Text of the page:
Ringing in the new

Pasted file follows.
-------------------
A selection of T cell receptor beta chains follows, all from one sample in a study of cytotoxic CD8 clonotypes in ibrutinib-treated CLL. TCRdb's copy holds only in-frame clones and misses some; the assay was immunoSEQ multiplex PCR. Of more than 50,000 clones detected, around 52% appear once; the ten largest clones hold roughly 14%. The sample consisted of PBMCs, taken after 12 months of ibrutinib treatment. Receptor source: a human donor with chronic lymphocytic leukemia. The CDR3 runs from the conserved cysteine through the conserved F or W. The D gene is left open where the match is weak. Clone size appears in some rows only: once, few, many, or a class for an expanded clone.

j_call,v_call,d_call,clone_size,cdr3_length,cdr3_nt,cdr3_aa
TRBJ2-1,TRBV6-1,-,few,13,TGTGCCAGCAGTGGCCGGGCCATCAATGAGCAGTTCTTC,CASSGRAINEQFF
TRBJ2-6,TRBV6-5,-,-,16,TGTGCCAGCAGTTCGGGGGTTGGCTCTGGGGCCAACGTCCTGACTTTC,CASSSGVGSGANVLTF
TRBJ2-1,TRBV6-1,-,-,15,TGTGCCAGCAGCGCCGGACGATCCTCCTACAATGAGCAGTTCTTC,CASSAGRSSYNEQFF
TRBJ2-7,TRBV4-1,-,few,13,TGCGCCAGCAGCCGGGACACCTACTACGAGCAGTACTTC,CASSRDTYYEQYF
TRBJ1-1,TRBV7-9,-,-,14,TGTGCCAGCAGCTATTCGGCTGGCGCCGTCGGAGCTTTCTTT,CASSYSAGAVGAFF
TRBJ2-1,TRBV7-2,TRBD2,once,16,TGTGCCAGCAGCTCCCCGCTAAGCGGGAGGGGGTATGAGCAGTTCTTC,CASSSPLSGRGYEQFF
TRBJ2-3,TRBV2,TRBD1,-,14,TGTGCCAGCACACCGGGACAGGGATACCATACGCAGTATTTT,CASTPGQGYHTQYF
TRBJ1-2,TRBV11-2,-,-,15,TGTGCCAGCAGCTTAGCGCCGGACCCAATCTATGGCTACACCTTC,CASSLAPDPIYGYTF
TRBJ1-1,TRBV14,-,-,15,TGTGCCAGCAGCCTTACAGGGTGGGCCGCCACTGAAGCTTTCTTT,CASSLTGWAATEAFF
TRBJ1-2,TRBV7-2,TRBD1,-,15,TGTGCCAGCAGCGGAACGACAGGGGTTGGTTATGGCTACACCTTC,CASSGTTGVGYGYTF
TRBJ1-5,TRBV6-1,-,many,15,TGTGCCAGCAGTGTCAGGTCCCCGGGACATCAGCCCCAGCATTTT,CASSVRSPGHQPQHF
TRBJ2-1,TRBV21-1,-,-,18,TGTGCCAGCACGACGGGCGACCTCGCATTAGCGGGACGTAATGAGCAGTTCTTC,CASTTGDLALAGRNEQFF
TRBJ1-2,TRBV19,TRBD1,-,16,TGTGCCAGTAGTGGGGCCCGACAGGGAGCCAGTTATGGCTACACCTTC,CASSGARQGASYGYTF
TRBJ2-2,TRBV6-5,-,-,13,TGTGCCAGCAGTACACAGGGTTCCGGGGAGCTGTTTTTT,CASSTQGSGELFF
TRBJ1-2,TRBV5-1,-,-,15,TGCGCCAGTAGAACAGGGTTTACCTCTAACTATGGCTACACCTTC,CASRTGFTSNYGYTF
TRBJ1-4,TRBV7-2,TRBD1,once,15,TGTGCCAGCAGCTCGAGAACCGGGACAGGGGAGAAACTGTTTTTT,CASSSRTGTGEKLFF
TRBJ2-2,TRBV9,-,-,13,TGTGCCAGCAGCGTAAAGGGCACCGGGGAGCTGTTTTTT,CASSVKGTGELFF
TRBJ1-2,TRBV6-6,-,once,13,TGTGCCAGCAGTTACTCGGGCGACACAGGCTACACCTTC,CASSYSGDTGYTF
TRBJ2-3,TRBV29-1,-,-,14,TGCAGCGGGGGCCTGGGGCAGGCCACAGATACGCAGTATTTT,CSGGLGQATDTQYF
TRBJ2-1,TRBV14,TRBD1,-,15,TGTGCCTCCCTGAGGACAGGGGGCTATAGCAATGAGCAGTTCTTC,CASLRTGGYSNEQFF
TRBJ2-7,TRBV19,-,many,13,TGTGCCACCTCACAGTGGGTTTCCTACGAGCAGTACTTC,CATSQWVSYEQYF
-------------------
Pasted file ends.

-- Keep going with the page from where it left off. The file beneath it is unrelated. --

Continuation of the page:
Last month, Maria Branyas, the oldest woman in Catalonia and indeed in the whole of Spain, and possibly in the whole of Europe, hit the virtual headlines when she survived a coronavirus infection at age 113. (She had also got through the First World War – during which the ship taking her and her family back to Barcelona from the United States was almost bombed -; the 1918 ’flu pandemic; the Spanish Civil War; and, of course, Franco’s wretched four-decade dictatorship). This extraordinary woman, born in San Francisco in 1907 and now resident in the Pyrenean town of Olot, broke the isolation of quarantine by tweeting clear and coherent messages to all and sundry, in one of which she said, re Covid-19: “I believe that nothing will be the same again... You will need a new order, a change in the hierarchy of values and priorities, a new human era.” She’s by no means the only person to think that the post-virus world will be completely different from the one we used to be used to. For example, Xavier Farràs, a professor at Barcelona’s Ramon Llull University, also sees major changes ahead, such as the ascendance of Chinese-type methods of social control and a huge increase in the number of people working at home. The Slovenian philosopher Slavoj Zizek agrees that there will be no return to normality, and foresees the emergence of “a certain form of communism”. By contrast, a good friend of mine in London thinks that hardly anything will change, except maybe a certain reluctance for people to pay a lot more for a coffee served in a café when they’ve got used to making their own at home for a sixth of the price (and the same goes for any other drink you care to mention). The French writer Michel Houellebecq has stated publicly that absolutely everything will go back to normal. For what it’s worth, I was firmly in the ’nothing will change’ camp until I stumbled across an article entitled ’Greed Is Dead’ in the Times Literary Supplement by the economist Paul Collier, in which the author points out that ’Economic Man’ – a term coined in the 1950s to describe the type of person who does well in capitalist societies by putting greed and selfishness to economic advantage – is on the way out and indeed, must be frog-marched to the door if the rest of us want to survive. Recent studies of the evolutionary origin of successful human communities have shown that homo sapiens sapiens is a uniquely social species that functions best when it’s able to weave a “vast web of kindness and mutual obligations” (Collier dixit). In other words, exactly the type of web in which the successful capitalists of today would be unable to avoid throttling themselves to death. In a nutshell, we are genetically programmed to be prosocial, to exchange information and assistance without a profit motive, and to thus develop the ’collective brain’ we call culture, which is essential to future human progress. Needless to say, any aberration from this ethical model based on mutual aid is precisely that: an abnormality, a deviation, a mistake. Our business model of the past couple of centuries is thus a freakish wrong turn along which those who take it are given a licence to be bad, with fatal consequences: wealthy capitalists, far from being social successes, are as impossible to integrate into a healthy society as are psychopaths. These recent discoveries are the result of an increased overlapping of scientific disciplines (by way of example, one of the scientists Collier quotes is a professor of ecology, biology, sociology, medicine, data statistics and biomedical engineering), which have now made it possible for us to take a much better look at the still fairly blurry Big (Human) Picture. It could well be that the impact of Covid-19 will finally enable us to see it so clearly, we’ll be able to detect the devil in the details – and deal with him.